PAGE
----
Special Issue "Contemporary Themes in Geographic Epidemiology"

A special issue of J (ISSN 2571-8800). This special issue belongs to the section "Public Health & Healthcare".

Deadline for manuscript submissions: 30 September 2021.

Special Issue Editor

Prof. Dr. Peter Congdon
E-Mail Website
Guest Editor
Department of Geography and Life Sciences Institute, Queen Mary University of London, Mile End Road, London E1 4NS, UK
Interests: chronic disease epidemiology; urban environments and health; spatial epidemiology; health geography; mental ill health; suicidology
Special Issues and Collections in MDPI journals

Special Issue Information

Dear Colleagues,

Many current global issues and trends illustrate the contemporary relevance of geographic epidemiology. These include the COVID-19 epidemic and the impact of geographic comparisons of incidence and mortality on policy choices. Effects on health of climate change, pollution, and environmental degradation have been highlighted by international agencies such as the United Nations. Neighbourhood contrasts in healthy life expectancy and access to healthy environments have major importance in achieving spatial health equity. Modern health crises such as the growth of obesity and the drug overdose epidemic also have a clear geospatial context. Geographic epidemiology is also affected by new ways of collecting spatial data and by the availability of big data.

This Special Issue will publish applications and methods papers; critical conceptual review papers; and policy applications using geographic epidemiology. We welcome contributions that highlight the relevance and application of geographic epidemiology to contemporary health problems and to understanding the factors that influence them. Policy applications are relevant, as also are perspectives on, and applications of, the widening range of available analytic methods and data sources. Both international comparisons and lower-scale locality studies are suitable, as are studies of both chronic and infectious diseases. Reviews of conceptual issues such as the context–composition distinction, and the modifiable areal unit problem (in health applications), are also suitable.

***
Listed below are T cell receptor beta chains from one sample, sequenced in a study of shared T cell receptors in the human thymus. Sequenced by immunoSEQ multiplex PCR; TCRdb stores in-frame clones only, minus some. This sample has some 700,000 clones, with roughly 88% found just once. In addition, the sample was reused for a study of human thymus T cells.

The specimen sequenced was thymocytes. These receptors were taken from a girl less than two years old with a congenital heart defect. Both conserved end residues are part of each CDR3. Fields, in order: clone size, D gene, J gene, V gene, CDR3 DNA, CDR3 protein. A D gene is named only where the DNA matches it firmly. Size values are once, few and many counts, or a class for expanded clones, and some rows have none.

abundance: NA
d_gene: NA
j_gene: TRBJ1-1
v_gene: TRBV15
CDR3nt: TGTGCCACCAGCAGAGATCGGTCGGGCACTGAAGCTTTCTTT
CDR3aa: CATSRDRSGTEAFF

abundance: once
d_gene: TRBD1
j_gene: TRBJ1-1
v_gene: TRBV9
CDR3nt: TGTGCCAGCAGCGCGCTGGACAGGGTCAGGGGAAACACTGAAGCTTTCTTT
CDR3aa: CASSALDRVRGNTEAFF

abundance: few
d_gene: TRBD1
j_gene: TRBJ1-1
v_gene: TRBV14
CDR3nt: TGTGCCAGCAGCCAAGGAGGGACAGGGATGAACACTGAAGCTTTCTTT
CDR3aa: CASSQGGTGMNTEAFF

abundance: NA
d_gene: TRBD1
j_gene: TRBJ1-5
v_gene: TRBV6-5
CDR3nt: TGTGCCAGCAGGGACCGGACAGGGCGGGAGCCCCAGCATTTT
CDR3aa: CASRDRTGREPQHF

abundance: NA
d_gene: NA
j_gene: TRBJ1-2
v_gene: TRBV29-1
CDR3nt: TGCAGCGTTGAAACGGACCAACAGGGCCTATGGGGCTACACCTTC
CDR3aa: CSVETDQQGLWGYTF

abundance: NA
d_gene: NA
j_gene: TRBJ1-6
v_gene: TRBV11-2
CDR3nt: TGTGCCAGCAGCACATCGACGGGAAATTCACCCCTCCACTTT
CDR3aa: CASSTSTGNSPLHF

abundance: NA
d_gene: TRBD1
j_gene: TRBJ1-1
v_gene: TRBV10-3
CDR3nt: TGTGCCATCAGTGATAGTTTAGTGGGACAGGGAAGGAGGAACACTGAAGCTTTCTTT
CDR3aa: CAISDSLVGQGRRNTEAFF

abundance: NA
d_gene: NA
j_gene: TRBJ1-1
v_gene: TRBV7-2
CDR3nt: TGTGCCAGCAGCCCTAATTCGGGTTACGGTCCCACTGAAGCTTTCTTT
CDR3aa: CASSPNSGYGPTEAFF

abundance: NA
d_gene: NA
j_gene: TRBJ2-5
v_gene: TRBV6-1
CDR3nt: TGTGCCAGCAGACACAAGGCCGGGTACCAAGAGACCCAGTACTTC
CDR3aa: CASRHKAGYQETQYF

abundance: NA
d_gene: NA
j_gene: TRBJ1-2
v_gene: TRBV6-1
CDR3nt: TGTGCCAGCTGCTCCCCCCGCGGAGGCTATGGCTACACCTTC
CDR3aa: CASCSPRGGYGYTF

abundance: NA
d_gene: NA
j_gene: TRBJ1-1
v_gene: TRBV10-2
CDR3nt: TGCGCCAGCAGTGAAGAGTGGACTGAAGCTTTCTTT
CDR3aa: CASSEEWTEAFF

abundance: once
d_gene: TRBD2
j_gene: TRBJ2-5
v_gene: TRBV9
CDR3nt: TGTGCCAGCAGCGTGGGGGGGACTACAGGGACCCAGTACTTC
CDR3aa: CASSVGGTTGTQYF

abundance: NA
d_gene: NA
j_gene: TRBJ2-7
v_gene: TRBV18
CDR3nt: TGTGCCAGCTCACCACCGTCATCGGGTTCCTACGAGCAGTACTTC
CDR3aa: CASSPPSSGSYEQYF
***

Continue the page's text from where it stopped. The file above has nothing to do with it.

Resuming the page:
Prof. Dr. Peter Congdon
Guest Editor

Manuscript Submission Information

Manuscripts should be submitted online at www.mdpi.com by registering and logging in to this website. Once you are registered, click here to go to the submission form. Manuscripts can be submitted until the deadline. All papers will be peer-reviewed. Accepted papers will be published continuously in the journal (as soon as accepted) and will be listed together on the special issue website. Research articles, review articles as well as short communications are invited. For planned papers, a title and short abstract (about 100 words) can be sent to the Editorial Office for announcement on this website.

Submitted manuscripts should not have been published previously, nor be under consideration for publication elsewhere (except conference proceedings papers). All manuscripts are thoroughly refereed through a single-blind peer-review process. A guide for authors and other relevant information for submission of manuscripts is available on the Instructions for Authors page. J is an international peer-reviewed open access quarterly journal published by MDPI.

Please visit the Instructions for Authors page before submitting a manuscript. The Article Processing Charge (APC) for publication in this open access journal is 1200 CHF (Swiss Francs). Submitted papers should be well formatted and use good English. Authors may use MDPI's English editing service prior to publication or during author revisions.

Keywords

  • spatial patterns of disease
  • health inequalities
  • geospatial issues in contemporary health crises
  • spatiotemporal models
  • spatial patterns in COVID-19
  • health GIS
  • disease mapping
  • place effects
  • spatial scale for health analysis.

Published Papers (2 papers)

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Research

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Article